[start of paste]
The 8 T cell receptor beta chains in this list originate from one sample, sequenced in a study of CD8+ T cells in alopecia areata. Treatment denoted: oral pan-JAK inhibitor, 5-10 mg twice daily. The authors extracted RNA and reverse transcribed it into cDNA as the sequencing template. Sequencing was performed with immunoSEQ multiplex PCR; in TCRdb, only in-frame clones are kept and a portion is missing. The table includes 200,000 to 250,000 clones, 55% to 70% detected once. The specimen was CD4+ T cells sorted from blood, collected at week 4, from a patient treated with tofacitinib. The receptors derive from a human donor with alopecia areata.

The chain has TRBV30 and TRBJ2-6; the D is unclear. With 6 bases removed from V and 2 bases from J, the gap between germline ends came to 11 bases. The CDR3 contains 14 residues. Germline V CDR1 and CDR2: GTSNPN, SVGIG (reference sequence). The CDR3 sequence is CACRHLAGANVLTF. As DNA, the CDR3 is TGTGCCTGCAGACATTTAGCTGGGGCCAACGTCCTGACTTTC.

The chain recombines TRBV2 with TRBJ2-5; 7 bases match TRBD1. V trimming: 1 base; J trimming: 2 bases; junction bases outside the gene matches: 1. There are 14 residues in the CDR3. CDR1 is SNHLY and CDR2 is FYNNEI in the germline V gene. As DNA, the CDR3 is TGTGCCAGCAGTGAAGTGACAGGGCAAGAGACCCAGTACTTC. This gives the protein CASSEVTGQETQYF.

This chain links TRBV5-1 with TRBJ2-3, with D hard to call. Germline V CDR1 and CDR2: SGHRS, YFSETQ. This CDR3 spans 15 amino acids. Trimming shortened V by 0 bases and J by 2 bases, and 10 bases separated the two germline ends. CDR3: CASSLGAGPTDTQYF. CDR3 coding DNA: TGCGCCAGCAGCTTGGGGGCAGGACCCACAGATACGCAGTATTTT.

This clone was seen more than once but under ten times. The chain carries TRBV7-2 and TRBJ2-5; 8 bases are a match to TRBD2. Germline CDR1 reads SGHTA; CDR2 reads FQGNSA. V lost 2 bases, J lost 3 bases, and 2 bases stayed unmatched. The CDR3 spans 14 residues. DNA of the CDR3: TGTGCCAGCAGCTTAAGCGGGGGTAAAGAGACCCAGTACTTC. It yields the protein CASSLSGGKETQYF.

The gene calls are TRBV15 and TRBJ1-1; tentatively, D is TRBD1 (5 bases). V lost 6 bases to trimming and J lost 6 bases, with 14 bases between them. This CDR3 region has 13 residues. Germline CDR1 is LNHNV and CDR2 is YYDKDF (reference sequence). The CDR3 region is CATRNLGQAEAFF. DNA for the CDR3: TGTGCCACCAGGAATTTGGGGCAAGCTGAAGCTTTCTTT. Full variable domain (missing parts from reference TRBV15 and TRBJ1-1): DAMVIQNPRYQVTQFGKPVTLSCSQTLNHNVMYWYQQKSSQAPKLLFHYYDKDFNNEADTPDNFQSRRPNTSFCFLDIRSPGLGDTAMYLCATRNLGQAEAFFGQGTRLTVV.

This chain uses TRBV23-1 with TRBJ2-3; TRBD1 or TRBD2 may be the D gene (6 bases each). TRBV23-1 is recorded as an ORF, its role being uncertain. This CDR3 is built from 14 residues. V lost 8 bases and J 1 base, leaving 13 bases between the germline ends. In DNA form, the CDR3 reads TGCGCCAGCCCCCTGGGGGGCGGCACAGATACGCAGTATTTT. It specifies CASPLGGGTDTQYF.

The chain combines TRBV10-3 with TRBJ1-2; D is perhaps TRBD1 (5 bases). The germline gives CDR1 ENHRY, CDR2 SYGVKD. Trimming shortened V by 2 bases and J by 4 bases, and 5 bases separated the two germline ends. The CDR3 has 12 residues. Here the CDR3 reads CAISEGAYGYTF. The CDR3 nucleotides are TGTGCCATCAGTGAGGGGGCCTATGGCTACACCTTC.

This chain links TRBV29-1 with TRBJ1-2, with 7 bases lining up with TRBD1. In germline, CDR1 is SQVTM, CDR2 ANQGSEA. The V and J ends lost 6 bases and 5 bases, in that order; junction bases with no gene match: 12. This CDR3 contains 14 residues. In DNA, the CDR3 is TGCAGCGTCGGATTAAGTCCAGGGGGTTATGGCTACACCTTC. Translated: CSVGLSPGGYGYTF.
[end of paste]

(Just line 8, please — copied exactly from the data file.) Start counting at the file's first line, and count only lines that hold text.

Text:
The chain combines TRBV10-3 with TRBJ1-2; D is perhaps TRBD1 (5 bases). The germline gives CDR1 ENHRY, CDR2 SYGVKD. Trimming shortened V by 2 bases and J by 4 bases, and 5 bases separated the two germline ends. The CDR3 has 12 residues. Here the CDR3 reads CAISEGAYGYTF. The CDR3 nucleotides are TGTGCCATCAGTGAGGGGGCCTATGGCTACACCTTC.